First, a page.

Entries in Primary 2018 (2)

Thursday
Feb082018

McCann campaign caught exaggerating again

The statement from John McCann's campaign reads:  "Dr. Darrell Scott endorses John McCann for Congress."

Who is Darrell Scott? 

His Wikipedia page states:  "As a minor, Scott aspired to be a drug dealer and pimp; Scott sold drugs, used cocaine, stole automobiles and took his father's 9mm pistol to school at age 16 and was expelled for it.  While in his 20's, Scott became a born again Christian after being inspired by his wife who was born again months earlier, after a neighbor had urged her to attend church. 

Scott is the founder and pastor of New Spirit Revival Center, in Cleveland Heights, Ohio.  Scott's non-denominational church operates out of a former Jewish Synagogue built in 1924, a 115k square foot facility, that has a daycare, banquet hall and radio station, with 3,500 members as of 2005.  The radio station broadcasts under call sign WCCD (1000 AM) – branded Radio 1000. WCCD."

In the 2016 presidential election, Darrell Scott became a prominent African-American supporter of Donald Trump.  Speaking of Darrell Scott, candidate John McCann said: "Dr. Scott is an inspirational leader fighting for change in Washington.  I look forward to going to Washington to work with our President and Dr. Scott to revitalize our communities and win for every American."

What does this mean? 

Well, in March of last year, Darrell Scott suggested to the President of the United States that he was in contact with the "top gang thugs" in Chicago and that they would agree to "lower the body count" if the Trump administration would agree to "come and do some social programs."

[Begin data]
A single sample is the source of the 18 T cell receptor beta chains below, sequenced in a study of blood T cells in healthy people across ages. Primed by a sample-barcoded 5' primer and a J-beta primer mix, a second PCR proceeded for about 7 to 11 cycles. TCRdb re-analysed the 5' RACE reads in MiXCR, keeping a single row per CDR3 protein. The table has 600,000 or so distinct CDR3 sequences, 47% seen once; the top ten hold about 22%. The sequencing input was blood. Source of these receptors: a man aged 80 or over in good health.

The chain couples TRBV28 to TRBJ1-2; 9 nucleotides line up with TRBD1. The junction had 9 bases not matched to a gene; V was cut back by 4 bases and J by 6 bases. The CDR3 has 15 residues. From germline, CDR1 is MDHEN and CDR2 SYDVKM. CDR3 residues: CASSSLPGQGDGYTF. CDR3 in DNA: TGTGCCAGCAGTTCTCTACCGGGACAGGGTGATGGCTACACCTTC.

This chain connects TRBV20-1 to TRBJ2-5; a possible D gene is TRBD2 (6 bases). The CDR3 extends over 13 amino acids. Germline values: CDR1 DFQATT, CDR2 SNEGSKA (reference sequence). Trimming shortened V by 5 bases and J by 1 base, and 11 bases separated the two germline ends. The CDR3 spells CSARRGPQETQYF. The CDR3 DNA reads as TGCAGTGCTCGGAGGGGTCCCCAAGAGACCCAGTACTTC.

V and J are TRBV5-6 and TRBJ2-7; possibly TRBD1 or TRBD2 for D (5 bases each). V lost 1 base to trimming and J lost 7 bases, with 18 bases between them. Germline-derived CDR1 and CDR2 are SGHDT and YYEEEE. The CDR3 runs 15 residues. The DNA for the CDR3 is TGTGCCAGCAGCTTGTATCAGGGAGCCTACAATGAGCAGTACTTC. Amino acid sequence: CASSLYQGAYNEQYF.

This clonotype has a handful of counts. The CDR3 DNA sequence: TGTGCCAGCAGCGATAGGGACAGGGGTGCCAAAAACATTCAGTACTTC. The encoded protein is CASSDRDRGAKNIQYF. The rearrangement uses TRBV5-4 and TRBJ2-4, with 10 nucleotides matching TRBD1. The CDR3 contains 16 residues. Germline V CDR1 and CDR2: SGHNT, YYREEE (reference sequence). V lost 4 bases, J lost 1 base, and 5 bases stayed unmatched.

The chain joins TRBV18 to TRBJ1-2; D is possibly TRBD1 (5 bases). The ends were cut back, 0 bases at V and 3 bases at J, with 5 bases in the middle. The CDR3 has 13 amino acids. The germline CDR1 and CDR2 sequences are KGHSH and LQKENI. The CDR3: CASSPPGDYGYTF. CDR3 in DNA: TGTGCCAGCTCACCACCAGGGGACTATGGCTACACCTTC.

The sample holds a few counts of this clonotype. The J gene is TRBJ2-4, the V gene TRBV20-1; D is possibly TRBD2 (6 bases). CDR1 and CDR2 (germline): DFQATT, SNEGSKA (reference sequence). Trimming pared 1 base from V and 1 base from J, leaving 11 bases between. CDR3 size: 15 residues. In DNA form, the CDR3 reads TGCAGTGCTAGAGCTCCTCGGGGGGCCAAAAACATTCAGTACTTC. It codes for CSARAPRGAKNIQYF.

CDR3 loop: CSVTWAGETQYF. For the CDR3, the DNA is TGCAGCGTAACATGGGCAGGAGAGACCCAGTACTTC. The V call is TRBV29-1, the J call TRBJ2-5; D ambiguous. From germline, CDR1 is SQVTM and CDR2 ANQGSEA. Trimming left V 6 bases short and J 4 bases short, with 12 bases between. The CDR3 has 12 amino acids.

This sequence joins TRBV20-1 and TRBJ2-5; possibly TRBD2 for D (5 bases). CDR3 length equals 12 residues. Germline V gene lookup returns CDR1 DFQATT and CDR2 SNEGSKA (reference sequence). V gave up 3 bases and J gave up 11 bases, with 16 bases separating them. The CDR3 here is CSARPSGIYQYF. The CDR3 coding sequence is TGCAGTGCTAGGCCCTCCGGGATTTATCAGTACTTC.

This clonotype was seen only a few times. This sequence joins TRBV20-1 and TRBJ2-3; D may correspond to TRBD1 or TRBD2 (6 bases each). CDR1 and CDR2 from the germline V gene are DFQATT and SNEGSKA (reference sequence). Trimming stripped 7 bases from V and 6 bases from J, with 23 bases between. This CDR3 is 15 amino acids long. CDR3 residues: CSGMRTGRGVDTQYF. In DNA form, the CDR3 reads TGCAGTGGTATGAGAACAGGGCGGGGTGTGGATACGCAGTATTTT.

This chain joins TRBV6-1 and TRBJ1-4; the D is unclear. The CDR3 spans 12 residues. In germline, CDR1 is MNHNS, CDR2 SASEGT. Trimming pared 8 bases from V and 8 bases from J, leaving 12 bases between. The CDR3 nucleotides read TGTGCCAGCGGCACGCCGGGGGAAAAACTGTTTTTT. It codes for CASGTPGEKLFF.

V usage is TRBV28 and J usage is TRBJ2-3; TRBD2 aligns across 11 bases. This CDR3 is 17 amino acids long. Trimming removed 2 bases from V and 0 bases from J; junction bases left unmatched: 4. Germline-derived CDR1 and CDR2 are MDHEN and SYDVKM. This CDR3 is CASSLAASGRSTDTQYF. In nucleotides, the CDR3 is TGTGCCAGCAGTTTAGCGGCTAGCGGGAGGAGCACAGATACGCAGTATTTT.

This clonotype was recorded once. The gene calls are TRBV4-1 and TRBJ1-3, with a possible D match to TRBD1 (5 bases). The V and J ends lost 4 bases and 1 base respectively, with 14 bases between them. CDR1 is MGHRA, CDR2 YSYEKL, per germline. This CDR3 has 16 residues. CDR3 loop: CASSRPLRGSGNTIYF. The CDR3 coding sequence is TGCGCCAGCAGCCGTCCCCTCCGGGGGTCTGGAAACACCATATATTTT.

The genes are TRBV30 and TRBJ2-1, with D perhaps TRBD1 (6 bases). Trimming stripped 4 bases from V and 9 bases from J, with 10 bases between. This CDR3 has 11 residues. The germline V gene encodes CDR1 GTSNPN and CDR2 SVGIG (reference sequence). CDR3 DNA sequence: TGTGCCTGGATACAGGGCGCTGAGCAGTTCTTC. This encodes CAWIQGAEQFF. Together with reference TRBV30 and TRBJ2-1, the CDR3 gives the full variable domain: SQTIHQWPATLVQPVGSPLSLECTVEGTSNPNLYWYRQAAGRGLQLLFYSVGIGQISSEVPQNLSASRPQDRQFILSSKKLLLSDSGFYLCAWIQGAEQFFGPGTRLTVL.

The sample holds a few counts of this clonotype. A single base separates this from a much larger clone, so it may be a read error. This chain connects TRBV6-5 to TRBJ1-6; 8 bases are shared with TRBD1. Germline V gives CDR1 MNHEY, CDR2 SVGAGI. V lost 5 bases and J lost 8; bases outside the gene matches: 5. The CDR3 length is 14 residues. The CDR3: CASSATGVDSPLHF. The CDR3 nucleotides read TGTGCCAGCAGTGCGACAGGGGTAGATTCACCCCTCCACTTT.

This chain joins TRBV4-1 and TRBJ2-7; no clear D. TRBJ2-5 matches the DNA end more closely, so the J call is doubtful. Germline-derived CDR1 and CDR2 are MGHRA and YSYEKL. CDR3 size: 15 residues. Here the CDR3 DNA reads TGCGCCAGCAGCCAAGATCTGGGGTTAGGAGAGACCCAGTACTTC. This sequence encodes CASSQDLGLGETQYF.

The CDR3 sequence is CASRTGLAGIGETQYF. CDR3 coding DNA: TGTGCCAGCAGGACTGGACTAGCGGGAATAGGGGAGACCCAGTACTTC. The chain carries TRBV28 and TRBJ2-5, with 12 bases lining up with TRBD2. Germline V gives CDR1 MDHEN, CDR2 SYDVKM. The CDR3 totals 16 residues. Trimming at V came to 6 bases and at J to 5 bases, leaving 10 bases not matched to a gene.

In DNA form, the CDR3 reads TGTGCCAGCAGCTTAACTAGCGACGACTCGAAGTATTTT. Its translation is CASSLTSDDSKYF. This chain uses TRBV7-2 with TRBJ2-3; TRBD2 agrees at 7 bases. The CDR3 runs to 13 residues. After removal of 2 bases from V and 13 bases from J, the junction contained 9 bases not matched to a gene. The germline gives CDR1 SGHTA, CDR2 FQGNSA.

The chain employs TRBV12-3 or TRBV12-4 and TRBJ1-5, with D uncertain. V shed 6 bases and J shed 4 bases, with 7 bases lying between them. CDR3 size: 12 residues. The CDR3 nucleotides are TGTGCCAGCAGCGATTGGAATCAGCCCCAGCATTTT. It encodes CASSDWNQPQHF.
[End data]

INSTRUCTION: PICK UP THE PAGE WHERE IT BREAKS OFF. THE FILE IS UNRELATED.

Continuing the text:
Yeah, no shit.

There was a huge and damaging (to Trump) outcry over these comments and Darrell Scott had to walk them back.  His excuse was that he was tired when he made the comments.

Here is a video and story from Fox News in Chicago:

http://www.fox32chicago.com/news/local/ohio-pastor-walks-back-comment-chicago-gang-leaders-trump

But what we're interested in is where that title "Doctor" comes from.  As Darrell Scott is a pastor, we are quite content to honor him with the title "Reverend," but "Doctor" indicates that he holds a "Doctorate" in some subject and Wikipedia doesn't list any institution of higher education that he attended. 

So we looked into it a bit, and we discovered that Darrell Scott's "doctorate" is an honorary one, from an unaccredited institution.  Out of respect for Darrell Scott, we will not go into the details, but we suggest to the McCann campaign that they update their statement to read "Rev. Darrell Scott" and leave "Dr." for those who have earned that title.

Thursday
Feb082018

McCann campaign confirms he's full of blarney

Since last summer, while he was still directly employed by the Democrat Sheriff of Bergen County, John McCann has shopped around a tale about how he stopped HillaryCare and saved America.  Here is a transcript of a video recording of McCann telling his tall tale to the Sussex County Republican Committee on December 27, 2017. 

"I'm the only candidate with an actual proven record of doing things... I was gone (sic) to the United States Senate to take on the Clinton Health Care Plan.  I designed a chart, it was presented to the country, and the chart was credited -- by others, not by me -- with saving the United States from 16 years of government controlled healthcare." (Candidate John McCann, on video)

Many people familiar with the long battle to stop the Clinton Health Care Plan disputed John McCann's story.  They said they never heard of him and accused him of taking credit for the work of dozens of others.  They noted that there was a plethora of graphs and charts but that only one got national coverage.  It wasn't John McCann's.